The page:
Entry and slow-moving capital: using asset markets to infer the costs of risk concentration
108 Pages Posted: 10 May 2016 Last revised: 29 Oct 2021
Date Written: October 28, 2021
Risk concentration, due to slow-moving capital, is a prominent explanation for crisis dynamics of asset prices and macroeconomic quantities. Is this realistic? By considering costly entry in canonical limited participation and intermediary-based models, I illustrate how asset prices encode costs of risk concentration. These costs must be enormous to match risk premia levels and variability. This finding is robust: auxiliary features that increase risk premia levels mitigate their dynamics, through endogenous entry. Extrapolative beliefs resolves this tension: even with small participation costs, endogenous pessimism delays entry, enabling large and volatile equilibrium risk premia.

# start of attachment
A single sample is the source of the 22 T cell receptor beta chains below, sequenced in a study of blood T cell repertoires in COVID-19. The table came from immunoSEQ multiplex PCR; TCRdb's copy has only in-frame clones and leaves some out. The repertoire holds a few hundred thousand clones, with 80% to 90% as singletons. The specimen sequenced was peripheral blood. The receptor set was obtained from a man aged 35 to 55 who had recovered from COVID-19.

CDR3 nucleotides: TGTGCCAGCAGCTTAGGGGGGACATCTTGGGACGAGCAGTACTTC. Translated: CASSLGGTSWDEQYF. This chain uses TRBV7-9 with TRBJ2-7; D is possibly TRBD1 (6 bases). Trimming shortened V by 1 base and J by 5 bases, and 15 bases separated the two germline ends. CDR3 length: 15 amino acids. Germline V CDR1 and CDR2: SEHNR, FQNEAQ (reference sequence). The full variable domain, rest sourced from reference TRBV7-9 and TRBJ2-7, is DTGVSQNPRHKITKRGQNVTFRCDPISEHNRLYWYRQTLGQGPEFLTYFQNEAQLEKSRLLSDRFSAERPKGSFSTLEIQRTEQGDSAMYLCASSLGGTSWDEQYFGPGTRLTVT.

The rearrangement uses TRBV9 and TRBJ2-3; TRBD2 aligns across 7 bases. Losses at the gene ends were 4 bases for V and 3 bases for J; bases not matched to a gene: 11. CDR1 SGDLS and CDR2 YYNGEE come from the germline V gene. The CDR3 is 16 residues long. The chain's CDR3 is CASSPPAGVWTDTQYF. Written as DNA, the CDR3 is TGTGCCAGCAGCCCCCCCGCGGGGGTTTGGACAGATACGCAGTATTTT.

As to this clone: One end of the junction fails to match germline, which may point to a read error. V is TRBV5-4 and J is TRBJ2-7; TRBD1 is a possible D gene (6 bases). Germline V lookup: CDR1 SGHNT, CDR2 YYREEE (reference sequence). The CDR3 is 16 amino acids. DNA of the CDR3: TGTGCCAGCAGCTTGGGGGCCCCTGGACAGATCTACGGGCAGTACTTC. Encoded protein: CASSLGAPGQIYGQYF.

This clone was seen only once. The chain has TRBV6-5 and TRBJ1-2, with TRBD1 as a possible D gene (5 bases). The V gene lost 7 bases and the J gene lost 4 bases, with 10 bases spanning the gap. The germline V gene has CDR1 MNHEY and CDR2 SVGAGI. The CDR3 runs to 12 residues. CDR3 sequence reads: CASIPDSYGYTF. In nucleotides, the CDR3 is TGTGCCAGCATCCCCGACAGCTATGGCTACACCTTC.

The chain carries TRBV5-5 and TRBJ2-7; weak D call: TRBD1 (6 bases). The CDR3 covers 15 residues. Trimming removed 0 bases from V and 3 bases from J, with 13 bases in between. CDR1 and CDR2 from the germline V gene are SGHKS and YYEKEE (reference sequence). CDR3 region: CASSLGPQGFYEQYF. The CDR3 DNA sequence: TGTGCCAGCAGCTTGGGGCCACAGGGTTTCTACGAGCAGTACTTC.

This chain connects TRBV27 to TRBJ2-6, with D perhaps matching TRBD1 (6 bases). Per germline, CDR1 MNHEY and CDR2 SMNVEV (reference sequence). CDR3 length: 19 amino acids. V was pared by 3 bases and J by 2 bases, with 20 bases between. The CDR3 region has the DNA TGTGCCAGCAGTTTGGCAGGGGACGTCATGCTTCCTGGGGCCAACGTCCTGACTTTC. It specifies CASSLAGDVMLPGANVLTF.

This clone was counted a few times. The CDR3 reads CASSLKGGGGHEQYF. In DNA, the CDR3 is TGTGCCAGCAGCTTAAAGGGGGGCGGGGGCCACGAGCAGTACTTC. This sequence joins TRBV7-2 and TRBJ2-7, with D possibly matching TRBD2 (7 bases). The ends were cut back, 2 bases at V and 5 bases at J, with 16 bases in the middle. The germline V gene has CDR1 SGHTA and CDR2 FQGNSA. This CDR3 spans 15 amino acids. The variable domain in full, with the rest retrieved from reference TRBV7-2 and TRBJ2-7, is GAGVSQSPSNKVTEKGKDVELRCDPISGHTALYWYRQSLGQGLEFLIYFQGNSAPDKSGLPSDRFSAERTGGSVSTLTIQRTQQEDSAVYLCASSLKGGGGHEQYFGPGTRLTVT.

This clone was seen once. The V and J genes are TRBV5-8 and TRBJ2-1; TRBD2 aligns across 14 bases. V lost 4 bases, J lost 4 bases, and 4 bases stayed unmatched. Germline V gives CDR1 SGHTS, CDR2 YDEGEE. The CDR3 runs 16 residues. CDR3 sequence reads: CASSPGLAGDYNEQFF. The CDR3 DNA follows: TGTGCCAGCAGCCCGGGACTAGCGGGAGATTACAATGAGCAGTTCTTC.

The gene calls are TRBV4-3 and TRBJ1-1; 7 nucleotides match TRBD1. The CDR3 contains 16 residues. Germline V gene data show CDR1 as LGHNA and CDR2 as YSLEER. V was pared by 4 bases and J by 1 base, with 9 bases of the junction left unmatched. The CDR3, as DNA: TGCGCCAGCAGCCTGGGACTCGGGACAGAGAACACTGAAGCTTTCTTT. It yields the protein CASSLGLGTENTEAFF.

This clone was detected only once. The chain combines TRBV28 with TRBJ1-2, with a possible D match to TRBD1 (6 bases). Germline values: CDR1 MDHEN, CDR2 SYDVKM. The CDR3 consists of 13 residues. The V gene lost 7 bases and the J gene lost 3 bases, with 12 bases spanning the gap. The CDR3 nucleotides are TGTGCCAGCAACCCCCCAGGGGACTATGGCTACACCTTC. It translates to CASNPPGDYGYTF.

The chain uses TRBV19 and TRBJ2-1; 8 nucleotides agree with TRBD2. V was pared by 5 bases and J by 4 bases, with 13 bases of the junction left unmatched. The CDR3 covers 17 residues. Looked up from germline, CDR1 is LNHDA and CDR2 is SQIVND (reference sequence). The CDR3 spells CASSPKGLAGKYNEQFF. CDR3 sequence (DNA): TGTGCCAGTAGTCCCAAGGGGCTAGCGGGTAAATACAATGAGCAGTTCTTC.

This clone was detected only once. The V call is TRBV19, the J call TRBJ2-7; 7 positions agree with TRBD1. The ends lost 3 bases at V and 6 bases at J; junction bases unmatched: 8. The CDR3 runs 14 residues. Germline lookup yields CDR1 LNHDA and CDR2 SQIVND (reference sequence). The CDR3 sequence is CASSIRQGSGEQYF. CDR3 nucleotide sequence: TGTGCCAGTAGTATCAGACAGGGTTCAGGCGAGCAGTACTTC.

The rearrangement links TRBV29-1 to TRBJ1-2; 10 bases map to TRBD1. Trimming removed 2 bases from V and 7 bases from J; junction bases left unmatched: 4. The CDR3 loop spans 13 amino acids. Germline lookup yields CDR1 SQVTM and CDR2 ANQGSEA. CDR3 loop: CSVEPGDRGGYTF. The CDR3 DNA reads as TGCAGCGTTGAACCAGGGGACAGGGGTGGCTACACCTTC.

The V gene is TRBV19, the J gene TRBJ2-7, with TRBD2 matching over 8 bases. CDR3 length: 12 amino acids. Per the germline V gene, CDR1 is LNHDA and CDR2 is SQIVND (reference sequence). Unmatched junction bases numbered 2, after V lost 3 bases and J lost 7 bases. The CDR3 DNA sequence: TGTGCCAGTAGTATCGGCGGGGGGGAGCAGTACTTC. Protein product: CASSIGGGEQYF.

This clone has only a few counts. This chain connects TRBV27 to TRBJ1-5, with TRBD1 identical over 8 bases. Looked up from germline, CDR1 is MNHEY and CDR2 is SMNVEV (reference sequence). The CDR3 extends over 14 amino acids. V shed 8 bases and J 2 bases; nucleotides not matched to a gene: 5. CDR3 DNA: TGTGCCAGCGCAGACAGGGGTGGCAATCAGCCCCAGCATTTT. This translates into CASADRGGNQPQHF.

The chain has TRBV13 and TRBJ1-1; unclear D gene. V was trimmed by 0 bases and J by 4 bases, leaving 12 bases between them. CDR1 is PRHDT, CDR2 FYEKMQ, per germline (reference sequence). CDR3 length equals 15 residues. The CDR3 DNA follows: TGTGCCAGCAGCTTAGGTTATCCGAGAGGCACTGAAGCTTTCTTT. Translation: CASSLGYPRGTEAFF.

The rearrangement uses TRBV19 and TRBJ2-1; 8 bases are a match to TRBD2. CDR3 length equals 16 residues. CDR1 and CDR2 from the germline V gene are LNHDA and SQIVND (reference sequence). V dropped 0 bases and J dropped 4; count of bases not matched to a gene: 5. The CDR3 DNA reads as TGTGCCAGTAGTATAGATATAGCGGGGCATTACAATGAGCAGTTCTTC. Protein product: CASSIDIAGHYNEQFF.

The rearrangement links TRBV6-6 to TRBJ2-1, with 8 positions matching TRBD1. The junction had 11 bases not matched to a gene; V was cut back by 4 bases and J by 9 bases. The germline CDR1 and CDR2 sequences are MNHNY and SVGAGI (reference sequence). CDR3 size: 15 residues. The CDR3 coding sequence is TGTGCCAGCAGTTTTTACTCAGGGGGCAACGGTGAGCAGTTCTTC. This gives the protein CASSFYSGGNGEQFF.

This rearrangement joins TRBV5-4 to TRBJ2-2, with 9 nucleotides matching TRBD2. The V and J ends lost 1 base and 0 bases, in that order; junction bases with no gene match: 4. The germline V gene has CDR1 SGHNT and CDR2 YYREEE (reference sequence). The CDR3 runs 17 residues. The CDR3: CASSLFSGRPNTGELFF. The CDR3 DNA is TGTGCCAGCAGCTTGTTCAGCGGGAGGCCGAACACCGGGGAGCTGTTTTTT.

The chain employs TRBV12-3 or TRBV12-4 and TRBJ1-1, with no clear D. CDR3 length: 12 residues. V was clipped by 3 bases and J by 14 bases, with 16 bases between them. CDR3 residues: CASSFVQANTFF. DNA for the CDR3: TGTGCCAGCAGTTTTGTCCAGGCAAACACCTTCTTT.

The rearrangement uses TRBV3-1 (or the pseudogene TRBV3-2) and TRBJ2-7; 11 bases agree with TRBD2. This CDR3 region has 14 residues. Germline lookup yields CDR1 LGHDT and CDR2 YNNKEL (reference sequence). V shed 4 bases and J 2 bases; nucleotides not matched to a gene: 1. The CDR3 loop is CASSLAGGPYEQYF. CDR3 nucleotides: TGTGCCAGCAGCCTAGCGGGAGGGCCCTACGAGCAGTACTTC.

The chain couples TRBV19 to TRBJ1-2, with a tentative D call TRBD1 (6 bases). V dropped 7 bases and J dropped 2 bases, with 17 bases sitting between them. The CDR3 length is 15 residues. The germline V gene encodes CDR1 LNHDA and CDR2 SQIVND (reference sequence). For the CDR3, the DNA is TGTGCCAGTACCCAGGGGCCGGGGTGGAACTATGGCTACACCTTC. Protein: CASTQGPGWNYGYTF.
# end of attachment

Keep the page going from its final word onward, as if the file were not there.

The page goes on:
Keywords: Limited Participation, Intermediary Asset Pricing, Entry, Extrapolative Beliefs.
JEL Classification: D14, G11, G12
Suggested Citation: Suggested Citation